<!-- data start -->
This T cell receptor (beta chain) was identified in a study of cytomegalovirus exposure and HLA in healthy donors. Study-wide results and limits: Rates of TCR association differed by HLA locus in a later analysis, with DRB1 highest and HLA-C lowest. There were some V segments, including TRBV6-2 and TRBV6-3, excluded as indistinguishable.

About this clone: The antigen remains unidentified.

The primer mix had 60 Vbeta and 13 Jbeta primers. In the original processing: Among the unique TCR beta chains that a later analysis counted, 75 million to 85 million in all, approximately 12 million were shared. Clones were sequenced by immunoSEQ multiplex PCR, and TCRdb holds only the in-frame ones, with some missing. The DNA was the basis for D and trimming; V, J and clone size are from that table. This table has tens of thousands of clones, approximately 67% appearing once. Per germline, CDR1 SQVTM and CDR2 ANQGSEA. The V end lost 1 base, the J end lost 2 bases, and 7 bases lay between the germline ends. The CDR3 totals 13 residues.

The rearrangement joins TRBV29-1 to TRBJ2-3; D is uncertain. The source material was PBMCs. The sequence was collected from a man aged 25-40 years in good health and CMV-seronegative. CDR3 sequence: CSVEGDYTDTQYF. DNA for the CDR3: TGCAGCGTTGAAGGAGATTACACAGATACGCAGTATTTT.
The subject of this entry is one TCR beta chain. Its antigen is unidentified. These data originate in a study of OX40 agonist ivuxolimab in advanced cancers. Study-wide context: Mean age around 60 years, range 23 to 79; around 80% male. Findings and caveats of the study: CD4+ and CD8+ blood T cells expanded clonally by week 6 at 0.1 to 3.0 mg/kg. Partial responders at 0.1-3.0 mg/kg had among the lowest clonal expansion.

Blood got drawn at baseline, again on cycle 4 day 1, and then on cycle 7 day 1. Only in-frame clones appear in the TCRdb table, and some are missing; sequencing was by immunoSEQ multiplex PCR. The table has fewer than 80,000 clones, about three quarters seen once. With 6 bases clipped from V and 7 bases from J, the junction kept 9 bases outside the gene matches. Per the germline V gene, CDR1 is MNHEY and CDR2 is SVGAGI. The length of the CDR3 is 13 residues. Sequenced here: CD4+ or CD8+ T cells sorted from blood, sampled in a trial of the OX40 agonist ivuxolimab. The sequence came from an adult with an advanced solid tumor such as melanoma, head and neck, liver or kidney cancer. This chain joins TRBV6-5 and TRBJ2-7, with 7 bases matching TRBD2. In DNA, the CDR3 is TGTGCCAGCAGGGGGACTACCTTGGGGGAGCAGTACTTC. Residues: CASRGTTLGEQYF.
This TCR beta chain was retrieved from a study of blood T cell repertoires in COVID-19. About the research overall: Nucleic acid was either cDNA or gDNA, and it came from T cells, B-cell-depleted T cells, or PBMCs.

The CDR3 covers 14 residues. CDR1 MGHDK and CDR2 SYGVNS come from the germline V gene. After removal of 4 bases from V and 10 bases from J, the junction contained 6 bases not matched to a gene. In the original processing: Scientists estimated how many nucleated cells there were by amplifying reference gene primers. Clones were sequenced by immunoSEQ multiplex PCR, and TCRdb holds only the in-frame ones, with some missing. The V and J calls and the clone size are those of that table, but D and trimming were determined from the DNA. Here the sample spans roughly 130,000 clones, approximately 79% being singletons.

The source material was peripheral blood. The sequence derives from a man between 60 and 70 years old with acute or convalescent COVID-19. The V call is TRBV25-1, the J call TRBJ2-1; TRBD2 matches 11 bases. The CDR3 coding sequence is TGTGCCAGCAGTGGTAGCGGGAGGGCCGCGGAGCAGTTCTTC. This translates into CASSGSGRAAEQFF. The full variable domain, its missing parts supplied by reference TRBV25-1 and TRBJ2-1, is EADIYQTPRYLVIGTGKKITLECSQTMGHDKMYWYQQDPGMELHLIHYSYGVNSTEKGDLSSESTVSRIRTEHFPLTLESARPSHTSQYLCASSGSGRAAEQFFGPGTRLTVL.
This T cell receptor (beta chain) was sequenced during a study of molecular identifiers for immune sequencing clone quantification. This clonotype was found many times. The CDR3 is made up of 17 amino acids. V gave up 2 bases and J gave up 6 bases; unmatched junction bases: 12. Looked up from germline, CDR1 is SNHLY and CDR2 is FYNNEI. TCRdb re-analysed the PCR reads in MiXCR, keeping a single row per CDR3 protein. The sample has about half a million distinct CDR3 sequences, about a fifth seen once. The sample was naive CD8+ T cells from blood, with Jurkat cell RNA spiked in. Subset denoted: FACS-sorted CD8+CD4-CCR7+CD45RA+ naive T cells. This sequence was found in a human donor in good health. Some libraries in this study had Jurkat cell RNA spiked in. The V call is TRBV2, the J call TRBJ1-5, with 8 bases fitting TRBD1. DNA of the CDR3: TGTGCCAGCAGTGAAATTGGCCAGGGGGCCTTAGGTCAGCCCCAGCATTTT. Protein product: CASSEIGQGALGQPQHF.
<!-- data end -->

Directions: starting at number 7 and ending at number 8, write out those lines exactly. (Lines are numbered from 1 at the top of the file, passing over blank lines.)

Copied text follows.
This TCR beta chain was retrieved from a study of blood T cell repertoires in COVID-19. About the research overall: Nucleic acid was either cDNA or gDNA, and it came from T cells, B-cell-depleted T cells, or PBMCs.

The CDR3 covers 14 residues. CDR1 MGHDK and CDR2 SYGVNS come from the germline V gene. After removal of 4 bases from V and 10 bases from J, the junction contained 6 bases not matched to a gene. In the original processing: Scientists estimated how many nucleated cells there were by amplifying reference gene primers. Clones were sequenced by immunoSEQ multiplex PCR, and TCRdb holds only the in-frame ones, with some missing. The V and J calls and the clone size are those of that table, but D and trimming were determined from the DNA. Here the sample spans roughly 130,000 clones, approximately 79% being singletons.